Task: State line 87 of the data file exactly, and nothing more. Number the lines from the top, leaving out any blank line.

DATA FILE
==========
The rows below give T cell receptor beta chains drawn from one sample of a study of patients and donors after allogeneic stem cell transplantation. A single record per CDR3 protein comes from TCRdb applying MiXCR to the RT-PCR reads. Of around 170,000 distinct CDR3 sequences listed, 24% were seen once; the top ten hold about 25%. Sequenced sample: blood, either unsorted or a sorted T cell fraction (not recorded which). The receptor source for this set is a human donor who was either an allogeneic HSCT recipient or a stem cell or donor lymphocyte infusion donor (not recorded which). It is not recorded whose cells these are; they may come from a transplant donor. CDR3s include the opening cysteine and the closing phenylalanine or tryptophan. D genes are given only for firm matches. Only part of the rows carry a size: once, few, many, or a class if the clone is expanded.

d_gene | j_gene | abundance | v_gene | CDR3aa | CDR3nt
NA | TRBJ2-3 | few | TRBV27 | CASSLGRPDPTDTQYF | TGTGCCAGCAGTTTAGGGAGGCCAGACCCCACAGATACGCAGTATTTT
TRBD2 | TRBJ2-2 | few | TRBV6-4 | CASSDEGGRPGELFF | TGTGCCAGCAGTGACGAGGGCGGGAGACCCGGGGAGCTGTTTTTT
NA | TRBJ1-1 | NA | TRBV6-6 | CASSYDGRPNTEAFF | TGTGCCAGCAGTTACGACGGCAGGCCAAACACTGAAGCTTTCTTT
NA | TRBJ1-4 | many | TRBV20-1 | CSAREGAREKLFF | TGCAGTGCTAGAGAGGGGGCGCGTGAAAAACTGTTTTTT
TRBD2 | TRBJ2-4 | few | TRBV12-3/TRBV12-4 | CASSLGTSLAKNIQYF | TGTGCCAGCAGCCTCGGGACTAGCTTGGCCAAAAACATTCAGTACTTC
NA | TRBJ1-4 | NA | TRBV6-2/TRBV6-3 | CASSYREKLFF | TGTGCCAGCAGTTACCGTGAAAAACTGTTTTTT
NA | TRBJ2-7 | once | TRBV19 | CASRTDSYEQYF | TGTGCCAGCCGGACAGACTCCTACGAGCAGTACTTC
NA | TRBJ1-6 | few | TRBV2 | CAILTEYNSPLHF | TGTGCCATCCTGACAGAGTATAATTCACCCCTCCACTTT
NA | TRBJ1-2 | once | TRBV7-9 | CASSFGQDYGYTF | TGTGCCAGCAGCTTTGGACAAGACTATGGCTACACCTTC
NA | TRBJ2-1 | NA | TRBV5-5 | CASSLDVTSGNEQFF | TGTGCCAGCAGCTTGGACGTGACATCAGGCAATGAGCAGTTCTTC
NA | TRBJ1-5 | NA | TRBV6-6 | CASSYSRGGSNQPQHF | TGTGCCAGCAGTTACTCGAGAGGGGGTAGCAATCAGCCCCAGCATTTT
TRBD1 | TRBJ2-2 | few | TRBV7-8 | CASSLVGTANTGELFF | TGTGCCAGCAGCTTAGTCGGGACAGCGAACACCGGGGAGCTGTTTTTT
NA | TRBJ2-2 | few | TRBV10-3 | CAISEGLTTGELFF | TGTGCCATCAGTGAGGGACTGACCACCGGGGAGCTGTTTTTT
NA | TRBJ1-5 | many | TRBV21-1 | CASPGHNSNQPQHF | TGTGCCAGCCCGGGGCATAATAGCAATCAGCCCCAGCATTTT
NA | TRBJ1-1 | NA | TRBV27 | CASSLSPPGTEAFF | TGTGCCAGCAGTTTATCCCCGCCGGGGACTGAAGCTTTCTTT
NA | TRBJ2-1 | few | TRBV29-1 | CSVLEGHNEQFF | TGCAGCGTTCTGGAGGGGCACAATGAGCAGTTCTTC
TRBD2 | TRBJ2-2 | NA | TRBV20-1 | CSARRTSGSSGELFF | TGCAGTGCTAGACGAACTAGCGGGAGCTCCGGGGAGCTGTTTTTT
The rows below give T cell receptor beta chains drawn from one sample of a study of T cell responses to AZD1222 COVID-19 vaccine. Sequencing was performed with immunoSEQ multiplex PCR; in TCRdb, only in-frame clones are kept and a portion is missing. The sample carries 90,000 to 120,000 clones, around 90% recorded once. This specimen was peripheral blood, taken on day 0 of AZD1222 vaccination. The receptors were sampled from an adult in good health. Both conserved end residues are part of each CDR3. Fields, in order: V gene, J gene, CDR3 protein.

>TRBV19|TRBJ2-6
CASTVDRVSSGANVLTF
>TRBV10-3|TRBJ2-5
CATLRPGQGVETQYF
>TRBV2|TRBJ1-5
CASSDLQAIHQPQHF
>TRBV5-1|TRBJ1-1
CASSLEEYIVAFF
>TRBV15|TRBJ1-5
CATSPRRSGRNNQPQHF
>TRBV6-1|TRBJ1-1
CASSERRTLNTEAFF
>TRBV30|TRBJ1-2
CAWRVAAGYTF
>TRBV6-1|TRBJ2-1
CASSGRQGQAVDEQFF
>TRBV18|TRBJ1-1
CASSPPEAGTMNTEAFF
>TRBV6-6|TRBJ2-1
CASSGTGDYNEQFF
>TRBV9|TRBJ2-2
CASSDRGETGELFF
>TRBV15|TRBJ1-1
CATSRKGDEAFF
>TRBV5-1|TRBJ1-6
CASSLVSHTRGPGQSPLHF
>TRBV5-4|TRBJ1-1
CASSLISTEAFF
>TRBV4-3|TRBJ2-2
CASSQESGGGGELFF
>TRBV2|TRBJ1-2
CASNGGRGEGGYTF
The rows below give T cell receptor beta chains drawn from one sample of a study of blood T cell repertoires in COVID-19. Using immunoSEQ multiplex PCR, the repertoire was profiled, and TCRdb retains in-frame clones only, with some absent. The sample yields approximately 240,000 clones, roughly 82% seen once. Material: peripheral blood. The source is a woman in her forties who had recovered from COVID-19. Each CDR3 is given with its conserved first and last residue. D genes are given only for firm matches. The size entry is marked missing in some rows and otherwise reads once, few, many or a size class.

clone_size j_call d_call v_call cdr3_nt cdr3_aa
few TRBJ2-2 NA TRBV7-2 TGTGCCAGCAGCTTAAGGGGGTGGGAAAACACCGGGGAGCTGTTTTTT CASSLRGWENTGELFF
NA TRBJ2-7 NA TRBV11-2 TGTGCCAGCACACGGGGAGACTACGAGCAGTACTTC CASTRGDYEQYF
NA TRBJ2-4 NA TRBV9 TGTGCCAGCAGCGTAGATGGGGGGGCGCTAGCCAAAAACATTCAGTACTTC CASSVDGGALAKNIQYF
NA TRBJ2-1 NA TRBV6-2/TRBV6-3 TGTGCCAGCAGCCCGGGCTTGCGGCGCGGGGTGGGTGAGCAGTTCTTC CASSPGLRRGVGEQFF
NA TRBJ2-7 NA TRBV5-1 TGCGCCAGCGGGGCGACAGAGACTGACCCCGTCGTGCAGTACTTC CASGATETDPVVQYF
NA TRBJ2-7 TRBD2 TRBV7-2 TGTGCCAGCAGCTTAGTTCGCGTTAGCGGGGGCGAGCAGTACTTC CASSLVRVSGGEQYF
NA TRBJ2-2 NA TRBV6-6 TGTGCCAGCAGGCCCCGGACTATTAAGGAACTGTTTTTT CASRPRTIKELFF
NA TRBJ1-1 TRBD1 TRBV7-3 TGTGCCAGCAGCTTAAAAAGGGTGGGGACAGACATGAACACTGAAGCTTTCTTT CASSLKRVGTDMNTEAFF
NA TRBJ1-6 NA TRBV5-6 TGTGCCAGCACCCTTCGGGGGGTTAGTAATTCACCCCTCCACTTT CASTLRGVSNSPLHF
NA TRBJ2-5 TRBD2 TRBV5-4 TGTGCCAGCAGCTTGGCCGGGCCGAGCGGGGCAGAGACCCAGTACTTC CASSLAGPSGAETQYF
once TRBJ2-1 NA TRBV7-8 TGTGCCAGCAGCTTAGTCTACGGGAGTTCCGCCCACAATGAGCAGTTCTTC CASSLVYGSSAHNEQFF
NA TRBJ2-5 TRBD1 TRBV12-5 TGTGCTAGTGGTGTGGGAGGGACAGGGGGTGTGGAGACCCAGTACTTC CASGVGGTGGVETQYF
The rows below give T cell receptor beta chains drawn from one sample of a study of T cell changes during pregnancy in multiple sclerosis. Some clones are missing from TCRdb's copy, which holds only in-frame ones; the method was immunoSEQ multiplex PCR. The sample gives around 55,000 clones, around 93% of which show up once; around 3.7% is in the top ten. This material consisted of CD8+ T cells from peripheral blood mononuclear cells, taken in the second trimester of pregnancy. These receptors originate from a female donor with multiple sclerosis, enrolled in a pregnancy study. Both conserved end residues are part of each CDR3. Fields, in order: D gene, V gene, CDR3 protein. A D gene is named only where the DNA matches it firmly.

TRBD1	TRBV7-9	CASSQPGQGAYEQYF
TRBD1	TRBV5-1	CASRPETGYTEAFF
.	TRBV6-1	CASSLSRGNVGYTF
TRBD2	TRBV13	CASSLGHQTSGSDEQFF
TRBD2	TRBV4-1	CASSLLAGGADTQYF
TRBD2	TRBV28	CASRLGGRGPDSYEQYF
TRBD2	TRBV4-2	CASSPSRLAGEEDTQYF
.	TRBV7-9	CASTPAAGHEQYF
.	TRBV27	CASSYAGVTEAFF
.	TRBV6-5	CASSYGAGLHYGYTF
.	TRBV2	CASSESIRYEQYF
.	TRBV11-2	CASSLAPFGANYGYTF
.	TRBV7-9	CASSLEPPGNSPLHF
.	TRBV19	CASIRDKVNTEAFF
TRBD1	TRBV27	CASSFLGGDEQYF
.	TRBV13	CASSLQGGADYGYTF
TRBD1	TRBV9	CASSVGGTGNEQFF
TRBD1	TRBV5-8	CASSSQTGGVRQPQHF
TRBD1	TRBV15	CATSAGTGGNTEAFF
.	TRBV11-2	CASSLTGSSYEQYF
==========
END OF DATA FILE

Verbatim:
.	TRBV11-2	CASSLTGSSYEQYF